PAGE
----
Loading ...
Sorry, an error occurred while loading the content.

Re: SS wall heat conduction math

Expand Messages
  • abbababbaccc
    Andrew, a mash temperature will typically vary inbetween 90C (~17%) - 99C (~1%) during operation. IMO you ll get missleading results by using 78C for mash
    Message 1 of 13 , Jun 1, 2005
    • 0 Attachment
      Andrew, a mash temperature will typically vary inbetween 90C (~17%) -
      99C (~1%) during operation. IMO you'll get missleading results by
      using 78C for mash temperature.

      - Riku

      --- In Distillers@yahoogroups.com, Andrew Forsberg <andrew@u...>
      wrote:
      > Hi all,
      >
      > The internet has provided me with far too many conflicting rates and
      > formulae for calculating whether an external water bath for a
      stainless
      > steel boiler will or will not provide sufficient heat.
      >
      > I'd very much appreciate it if an engineer on the list would give
      this a
      > once over:
      >
      > T1 = 105 degC (water + table salt jacket)
      > T2 = 78 degC (mash)
      > Heat transfer coefficient = no idea... Ignoring it for the moment.
      > K = approx 14 W(m2 . K) (I have seen more figures for SS than I
      care to
      > poke sticks at. This is the most conservative, and is for 270K, so
      > anything better would be super).
      > Q = Watts
      > A = Area = .64m2
      > D = thickness of the SS wall = approx 2 mms
      >
      > Q/A = (T1 - T2) / (D . 1/K)
      >
      > Q/A = (27) / (.002 / 14)
      > = 27 . 7000
      > = 189,000
      >
      > Q = 189,000 . 0.64
      > = 120.96 kW
      >
      > So, what I'd like to know is -- will a 2mm stainless steel wall for
      an
      > area of .64m2 allow heat to pass through at a rate of up 120kW for
      that
      > temperature differential? Even approximately? As long as it's higher
      > than 3 or 4kW I'm happy. Unfortunately some formulae I've found
      > suggested the figure would be closer to 800W...
      >
      > Cheers and thanks,
      > Andrew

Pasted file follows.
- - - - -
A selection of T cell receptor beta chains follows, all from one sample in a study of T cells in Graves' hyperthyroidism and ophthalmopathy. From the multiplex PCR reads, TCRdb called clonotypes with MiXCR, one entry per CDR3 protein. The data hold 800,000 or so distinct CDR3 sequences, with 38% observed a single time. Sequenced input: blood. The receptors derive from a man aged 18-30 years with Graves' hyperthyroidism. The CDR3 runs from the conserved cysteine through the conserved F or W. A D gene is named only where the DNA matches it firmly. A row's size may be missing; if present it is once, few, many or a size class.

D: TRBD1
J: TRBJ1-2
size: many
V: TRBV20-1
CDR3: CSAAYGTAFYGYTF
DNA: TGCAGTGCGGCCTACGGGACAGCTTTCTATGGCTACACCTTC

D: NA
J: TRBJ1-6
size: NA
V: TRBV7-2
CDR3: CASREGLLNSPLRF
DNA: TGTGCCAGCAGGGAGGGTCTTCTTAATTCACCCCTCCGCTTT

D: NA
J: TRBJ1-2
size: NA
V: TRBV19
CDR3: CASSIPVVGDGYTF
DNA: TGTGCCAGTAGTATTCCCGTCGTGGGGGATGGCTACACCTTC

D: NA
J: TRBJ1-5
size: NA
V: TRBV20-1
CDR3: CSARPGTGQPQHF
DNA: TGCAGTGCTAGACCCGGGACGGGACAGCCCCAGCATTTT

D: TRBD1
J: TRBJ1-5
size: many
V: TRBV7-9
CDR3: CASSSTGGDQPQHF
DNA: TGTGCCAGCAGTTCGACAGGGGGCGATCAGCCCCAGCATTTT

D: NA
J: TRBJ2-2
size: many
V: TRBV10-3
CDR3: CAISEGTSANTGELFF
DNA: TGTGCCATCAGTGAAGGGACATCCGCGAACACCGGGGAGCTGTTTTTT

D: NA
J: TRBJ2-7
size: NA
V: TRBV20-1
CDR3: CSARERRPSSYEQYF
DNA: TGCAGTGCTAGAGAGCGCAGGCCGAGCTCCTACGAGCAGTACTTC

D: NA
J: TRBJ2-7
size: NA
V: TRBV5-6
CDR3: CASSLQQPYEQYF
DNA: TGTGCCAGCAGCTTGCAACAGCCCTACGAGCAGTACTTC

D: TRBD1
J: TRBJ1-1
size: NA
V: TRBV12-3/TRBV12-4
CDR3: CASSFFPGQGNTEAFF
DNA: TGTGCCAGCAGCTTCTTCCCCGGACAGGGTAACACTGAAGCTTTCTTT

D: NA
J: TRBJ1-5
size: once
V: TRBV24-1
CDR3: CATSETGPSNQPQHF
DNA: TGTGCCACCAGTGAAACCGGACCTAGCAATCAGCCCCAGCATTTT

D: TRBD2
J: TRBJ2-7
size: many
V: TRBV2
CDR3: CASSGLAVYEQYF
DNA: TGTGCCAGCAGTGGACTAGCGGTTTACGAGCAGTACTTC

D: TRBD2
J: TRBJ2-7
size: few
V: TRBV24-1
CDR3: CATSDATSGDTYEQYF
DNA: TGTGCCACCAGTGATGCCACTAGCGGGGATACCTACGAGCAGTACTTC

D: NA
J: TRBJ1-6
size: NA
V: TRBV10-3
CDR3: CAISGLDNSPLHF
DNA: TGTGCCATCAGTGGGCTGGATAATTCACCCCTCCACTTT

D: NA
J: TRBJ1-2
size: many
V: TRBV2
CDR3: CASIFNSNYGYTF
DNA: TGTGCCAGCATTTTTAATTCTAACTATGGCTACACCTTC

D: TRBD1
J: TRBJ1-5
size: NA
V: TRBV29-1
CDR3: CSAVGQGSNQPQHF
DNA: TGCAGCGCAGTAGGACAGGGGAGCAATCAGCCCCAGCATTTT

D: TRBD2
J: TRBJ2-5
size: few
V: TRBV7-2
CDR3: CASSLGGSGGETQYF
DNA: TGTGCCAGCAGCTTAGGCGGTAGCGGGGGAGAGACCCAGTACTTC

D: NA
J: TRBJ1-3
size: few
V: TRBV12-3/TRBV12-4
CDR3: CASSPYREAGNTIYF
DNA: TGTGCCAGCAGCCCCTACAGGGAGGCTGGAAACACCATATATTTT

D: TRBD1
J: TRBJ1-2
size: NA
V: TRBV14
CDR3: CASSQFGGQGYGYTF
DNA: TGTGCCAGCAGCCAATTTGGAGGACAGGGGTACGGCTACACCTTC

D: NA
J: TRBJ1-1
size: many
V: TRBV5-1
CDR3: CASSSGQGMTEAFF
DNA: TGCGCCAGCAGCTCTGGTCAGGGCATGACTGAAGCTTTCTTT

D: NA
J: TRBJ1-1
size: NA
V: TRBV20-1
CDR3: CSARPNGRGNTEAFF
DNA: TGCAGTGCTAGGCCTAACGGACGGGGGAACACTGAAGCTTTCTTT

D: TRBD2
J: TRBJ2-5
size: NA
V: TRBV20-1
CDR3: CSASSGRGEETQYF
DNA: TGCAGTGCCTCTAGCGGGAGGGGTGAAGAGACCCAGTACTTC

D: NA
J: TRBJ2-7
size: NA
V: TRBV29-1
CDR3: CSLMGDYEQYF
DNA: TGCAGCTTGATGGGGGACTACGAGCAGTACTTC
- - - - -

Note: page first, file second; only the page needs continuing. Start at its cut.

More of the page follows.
• Andrew Forsberg
      That s a very good point. Well, even at only 1 deg C difference the rate is 4.4kW for that area of 2mm SS wall. The other problem will have to be how to
      Message 2 of 13 , Jun 1, 2005
      • 0 Attachment
        That's a very good point. Well, even at only 1 deg C difference the rate
        is 4.4kW for that area of 2mm SS wall. The other problem will have to be
        how to insulate the jacket optimally. One thing at a time.

        So, do those calculations look even roughly correct to you?

        Cheers
        Andrew


        abbababbaccc wrote:

        >Andrew, a mash temperature will typically vary inbetween 90C (~17%) -
        >99C (~1%) during operation. IMO you'll get missleading results by
        >using 78C for mash temperature.
        >
        >- Riku
        >
        >
        >
      • dearknarl
        Hate to bring bad news, but I m guessing the conduction of heat through the steel will not be your limiting factor, and your 120kW sounds about right. It will
        Message 3 of 13 , Jun 1, 2005
        • 0 Attachment
          Hate to bring bad news, but I'm guessing the conduction of heat
          through the steel will not be your limiting factor, and your 120kW
          sounds about right.

          It will more likely be the convection of the water bath and the wash
          inside the boiler, more so the water bath once it is boiling, that
          will limit heat transfer.

          Agitation of both will provide better heat transfer. Trying to
          calculate heat transfer for such a system would be a nightmare.

          I'd say your best bet is an experiment, unless you're a hardcore nerd
          that wants to create a computer model, or a hardcore physicist/maths
          guru who has way too much spare time =). Let us know how you get on.